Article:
In truth, the resurrection accounts in the gospels bear witness to as much. Jesus is not experienced as present through his body – if you recall, Mary doesn’t recognise his appearance in the garden nor does Cleopas and his companion on the Emmaus Road.
Rather, Jesus becomes present for them through the practices and experiences that were characteristic of his ministry: as hospitality is extended and the bread is broken at a shared meal, as Peter is overwhelmed with forgiveness, as Mary is comforted in her grief, as the scriptures come to life in the light of his teaching, as the disciples continue to share a common life and to minister in his name.
Even, Paul, according to the Acts of the Apostles, encounters the risen Christ in the witness of his followers who continued to meet and minister in Jesus’ name:
I persecuted this Way up to the point of death by binding both men and women and putting them in prison, as the high priest and the whole council of elders can testify about me. From them I also received letters to the brothers in Damascus, and I went there in order to bind those who were there and to bring them back to Jerusalem for punishment. While I was on my way and approaching Damascus, about noon a great light from heaven suddenly shone about me. I fell to the ground and heard a voice saying to me, ‘Saul, Saul, why are you persecuting me?’ I answered, ‘Who are you, Lord?’ Then he said to me, ‘I am Jesus of Nazareth whom you are persecuting.’ (Acts 22.4-8)
Actually, we find the same testimony in this morning’s gospel reading which includes the much-misinterpreted episode featuring Thomas, who has, to my mind incorrectly, been stereotyped as the archetypal doubter. There are a number of words in the Koine Greek of the New Testament for ‘doubt’ (distazõ, diskrinõ). Matthew uses one of them; ‘When they saw [Jesus], [the disciples] worshiped him; but some doubted’ (Matthew 28.17). But none of those words is used by John in this passage; instead, Thomas is admonished for being apistos, faithless or unbelieving. The Revised Standard Version’s ‘do not be faithless, but believing’ is a more accurate translation than the NRSV’s ‘do not doubt but believe’ (John 20.27).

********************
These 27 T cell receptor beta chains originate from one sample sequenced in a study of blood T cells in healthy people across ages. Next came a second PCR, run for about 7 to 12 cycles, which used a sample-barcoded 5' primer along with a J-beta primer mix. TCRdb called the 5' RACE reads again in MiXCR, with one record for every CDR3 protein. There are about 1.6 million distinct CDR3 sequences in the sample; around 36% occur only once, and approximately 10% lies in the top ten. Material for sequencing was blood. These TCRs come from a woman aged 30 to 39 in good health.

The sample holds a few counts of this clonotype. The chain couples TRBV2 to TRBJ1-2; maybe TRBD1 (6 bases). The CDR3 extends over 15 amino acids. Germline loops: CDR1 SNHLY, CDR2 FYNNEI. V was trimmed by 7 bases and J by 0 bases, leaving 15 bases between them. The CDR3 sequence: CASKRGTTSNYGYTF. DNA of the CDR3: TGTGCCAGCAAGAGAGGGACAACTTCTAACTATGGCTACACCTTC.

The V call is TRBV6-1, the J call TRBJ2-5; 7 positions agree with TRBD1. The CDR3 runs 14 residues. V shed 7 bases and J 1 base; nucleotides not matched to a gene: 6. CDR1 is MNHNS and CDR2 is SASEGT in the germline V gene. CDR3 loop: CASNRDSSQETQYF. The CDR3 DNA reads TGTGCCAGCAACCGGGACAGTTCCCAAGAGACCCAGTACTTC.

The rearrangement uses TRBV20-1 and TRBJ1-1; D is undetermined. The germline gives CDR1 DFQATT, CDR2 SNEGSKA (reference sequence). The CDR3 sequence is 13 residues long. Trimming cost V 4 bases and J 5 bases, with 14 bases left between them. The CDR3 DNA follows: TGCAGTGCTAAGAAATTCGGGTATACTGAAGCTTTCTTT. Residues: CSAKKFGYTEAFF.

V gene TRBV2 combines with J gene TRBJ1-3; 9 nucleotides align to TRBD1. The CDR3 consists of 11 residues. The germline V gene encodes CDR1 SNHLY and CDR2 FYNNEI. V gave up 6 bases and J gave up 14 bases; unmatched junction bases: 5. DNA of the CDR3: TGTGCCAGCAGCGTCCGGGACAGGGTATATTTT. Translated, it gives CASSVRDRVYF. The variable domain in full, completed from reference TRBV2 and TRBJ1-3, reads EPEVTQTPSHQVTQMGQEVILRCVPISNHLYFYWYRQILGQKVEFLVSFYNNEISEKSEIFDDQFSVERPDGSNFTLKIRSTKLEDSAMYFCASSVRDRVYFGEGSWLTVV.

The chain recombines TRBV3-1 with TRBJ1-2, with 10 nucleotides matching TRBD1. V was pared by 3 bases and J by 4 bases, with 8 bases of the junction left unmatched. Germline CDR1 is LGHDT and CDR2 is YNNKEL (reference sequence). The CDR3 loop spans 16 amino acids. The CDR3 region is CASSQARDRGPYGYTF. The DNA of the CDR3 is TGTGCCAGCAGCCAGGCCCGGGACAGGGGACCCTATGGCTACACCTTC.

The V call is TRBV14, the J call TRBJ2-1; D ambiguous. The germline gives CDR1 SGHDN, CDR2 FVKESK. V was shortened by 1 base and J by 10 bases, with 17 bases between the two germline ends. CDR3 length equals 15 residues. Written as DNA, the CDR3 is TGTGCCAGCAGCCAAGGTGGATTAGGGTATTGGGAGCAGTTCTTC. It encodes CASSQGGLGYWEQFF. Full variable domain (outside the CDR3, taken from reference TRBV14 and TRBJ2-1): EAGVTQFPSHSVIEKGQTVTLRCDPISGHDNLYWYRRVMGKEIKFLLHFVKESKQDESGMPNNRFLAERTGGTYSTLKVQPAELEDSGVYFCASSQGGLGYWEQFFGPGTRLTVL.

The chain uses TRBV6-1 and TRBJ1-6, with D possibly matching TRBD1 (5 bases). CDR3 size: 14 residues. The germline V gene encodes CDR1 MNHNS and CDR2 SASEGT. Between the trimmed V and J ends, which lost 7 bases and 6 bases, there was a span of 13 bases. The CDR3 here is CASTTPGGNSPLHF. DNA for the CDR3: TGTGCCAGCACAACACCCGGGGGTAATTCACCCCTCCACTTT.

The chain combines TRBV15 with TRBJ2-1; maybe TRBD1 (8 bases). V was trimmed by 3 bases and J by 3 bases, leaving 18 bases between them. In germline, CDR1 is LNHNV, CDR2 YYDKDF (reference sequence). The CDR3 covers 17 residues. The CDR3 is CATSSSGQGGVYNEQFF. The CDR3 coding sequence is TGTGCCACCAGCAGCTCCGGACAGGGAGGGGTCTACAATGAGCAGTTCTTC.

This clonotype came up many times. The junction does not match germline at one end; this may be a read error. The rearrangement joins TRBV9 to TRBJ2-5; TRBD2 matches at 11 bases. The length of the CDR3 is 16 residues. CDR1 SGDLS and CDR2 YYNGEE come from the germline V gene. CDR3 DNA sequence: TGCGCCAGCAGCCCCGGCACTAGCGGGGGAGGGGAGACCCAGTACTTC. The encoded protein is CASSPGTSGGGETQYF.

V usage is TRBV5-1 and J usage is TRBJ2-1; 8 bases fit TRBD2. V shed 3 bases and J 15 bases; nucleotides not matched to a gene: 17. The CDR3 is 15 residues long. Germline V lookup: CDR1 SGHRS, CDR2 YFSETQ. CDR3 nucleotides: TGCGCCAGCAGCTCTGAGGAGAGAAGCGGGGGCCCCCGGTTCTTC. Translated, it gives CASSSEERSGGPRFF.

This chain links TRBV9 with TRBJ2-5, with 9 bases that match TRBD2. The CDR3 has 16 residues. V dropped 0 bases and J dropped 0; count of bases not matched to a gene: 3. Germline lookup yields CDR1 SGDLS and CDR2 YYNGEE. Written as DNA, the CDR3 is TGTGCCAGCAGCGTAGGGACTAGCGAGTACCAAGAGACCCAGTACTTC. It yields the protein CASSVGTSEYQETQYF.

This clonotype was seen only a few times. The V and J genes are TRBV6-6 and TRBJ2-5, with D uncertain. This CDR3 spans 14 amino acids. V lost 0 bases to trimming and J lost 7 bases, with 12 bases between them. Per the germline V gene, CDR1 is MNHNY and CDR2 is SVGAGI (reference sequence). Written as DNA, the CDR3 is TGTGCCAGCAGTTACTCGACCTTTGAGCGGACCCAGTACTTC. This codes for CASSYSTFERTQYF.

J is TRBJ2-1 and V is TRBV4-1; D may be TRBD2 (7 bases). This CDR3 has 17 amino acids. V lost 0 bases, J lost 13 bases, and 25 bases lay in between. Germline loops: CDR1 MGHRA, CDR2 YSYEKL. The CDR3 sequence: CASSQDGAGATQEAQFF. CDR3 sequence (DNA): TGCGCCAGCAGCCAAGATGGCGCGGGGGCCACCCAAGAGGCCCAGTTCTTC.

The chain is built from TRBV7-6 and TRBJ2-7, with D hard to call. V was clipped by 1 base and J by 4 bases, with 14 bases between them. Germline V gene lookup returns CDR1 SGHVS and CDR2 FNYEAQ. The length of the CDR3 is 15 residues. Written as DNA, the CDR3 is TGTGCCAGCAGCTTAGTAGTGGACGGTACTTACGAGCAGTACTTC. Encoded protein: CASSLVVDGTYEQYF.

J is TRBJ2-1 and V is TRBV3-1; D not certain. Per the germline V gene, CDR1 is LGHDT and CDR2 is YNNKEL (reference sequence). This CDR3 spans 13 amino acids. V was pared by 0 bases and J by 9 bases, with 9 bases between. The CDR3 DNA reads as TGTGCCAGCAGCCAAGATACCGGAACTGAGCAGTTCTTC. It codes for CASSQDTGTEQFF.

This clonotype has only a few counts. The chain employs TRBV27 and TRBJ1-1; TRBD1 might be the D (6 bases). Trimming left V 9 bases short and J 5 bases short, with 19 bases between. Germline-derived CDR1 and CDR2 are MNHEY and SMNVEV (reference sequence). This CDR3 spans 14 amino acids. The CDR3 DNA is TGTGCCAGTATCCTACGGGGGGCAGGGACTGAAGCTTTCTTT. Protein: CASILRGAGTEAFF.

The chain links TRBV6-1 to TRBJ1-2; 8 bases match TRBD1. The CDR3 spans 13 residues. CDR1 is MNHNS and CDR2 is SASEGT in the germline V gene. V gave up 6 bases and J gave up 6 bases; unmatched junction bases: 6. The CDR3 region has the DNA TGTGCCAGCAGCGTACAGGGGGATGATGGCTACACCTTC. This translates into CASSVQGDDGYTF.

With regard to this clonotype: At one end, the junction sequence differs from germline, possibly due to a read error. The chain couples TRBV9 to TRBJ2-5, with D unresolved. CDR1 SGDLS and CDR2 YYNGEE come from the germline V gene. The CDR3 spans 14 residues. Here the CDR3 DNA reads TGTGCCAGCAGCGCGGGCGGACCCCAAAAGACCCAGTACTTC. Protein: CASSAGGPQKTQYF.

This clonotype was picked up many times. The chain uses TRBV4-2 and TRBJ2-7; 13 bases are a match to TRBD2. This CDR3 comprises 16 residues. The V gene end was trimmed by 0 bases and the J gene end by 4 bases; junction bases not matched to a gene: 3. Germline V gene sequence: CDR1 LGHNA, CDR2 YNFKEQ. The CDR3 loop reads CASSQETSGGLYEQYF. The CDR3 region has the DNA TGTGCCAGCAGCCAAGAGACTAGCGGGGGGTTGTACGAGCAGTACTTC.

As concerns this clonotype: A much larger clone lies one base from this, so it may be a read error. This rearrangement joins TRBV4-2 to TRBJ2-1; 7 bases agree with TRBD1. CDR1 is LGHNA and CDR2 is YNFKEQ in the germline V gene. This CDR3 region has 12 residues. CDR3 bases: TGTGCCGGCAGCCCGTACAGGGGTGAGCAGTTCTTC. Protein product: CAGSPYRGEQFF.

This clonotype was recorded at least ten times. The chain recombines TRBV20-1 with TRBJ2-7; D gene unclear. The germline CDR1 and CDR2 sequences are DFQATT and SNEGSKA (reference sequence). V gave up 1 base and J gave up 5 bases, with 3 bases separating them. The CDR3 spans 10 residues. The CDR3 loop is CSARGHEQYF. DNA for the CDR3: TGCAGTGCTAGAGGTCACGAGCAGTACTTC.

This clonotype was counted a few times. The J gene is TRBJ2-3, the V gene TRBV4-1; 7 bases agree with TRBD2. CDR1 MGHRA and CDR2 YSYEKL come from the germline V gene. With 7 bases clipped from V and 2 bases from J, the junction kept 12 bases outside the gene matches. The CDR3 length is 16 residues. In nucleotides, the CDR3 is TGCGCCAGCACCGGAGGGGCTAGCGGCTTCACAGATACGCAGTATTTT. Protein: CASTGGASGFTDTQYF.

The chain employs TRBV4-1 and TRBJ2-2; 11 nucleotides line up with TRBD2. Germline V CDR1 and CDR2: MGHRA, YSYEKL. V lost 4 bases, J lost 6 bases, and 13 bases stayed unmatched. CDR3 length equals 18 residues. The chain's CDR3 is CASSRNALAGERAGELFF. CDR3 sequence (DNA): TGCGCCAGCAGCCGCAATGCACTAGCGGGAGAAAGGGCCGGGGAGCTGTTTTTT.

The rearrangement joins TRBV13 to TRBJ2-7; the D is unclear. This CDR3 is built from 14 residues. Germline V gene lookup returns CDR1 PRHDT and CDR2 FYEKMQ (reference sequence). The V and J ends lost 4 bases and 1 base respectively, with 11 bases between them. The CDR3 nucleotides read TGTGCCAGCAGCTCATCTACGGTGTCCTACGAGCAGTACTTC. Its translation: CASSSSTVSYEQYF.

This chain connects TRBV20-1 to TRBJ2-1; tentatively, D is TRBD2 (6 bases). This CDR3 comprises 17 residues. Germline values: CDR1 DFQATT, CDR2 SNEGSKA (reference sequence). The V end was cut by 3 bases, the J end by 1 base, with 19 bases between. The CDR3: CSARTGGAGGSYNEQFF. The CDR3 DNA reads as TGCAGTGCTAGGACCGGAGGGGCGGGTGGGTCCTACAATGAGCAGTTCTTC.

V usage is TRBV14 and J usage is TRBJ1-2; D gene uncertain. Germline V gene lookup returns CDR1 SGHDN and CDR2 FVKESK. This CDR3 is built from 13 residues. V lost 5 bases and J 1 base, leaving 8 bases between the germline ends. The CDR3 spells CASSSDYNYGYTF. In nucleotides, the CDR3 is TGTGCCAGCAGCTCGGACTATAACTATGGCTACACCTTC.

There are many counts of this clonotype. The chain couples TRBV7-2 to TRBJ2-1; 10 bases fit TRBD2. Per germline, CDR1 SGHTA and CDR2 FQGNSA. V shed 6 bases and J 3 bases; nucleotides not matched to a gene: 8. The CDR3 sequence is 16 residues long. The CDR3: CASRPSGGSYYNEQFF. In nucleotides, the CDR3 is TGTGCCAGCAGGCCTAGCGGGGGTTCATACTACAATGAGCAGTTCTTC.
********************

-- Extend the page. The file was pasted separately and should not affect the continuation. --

It seems that Thomas can’t get his head around Jesus’ continuing presence unless it is associated with his body, although why on earth the wounds that caused Jesus’ death should evidence his life is not immediately obvious. He is not reproved for doubting the resurrection, but for allowing his doubt to paralyse discipleship; that is, rather than continuing in Jesus’ way of faith and encountering him through doing so, he is looking back to where Jesus used to present, but is no longer – and, according to risen Christ, blessing awaits those who can move on in faith without needing to do so (cf John 20.29).
But there are still many who perpetuate Thomas’ preoccupation – looking for evidence of the resurrection in the wrong place: in an empty tomb and a crucified body, rather than through embracing Jesus’ legacy of faith – encountering him in the midst of the community shaped by his life and teaching, as well as through pursuing his kingdom causes and ministering in his name.
Notice how John the Evangelist merges Easter with Pentecost, as was the practice in the early church – Jesus’ presence is no longer confined to the body of a Galilean who ended up crucified for convictions; he inhabits the faithfulness of those who place their trust in his vision and commit themselves to keeping that vision alive:
Jesus said to them again, ‘Peace be with you. As the Father has sent me, so I send you.’ When he had said this, he breathed on them and said to them, ‘Receive the Holy Spirit. If you forgive the sins of any, they are forgiven them; if you retain the sins of any, they are retained.’ (John 20.21-23)
I asked at the beginning how many of us believed in the resurrection of Jesus. By now, I hope it will have become apparent that I was not asking for opinions on whether the corpse of Jesus was resuscitated and transformed; but, rather, whether we are willing to make space for him in our lives – to let him, if you will, live on in us and, through continuing his pattern and practice of faith, to be open to his presence within us as well as among those whom we will serve in his name.
For if Christ cannot be encountered in this place and through the witness of our lives, then I fear we have little to offer the world except a story that ends with Golgotha, in the grip of powers that crucified Jesus as well as countless numbers before and since – a gospel of bad news.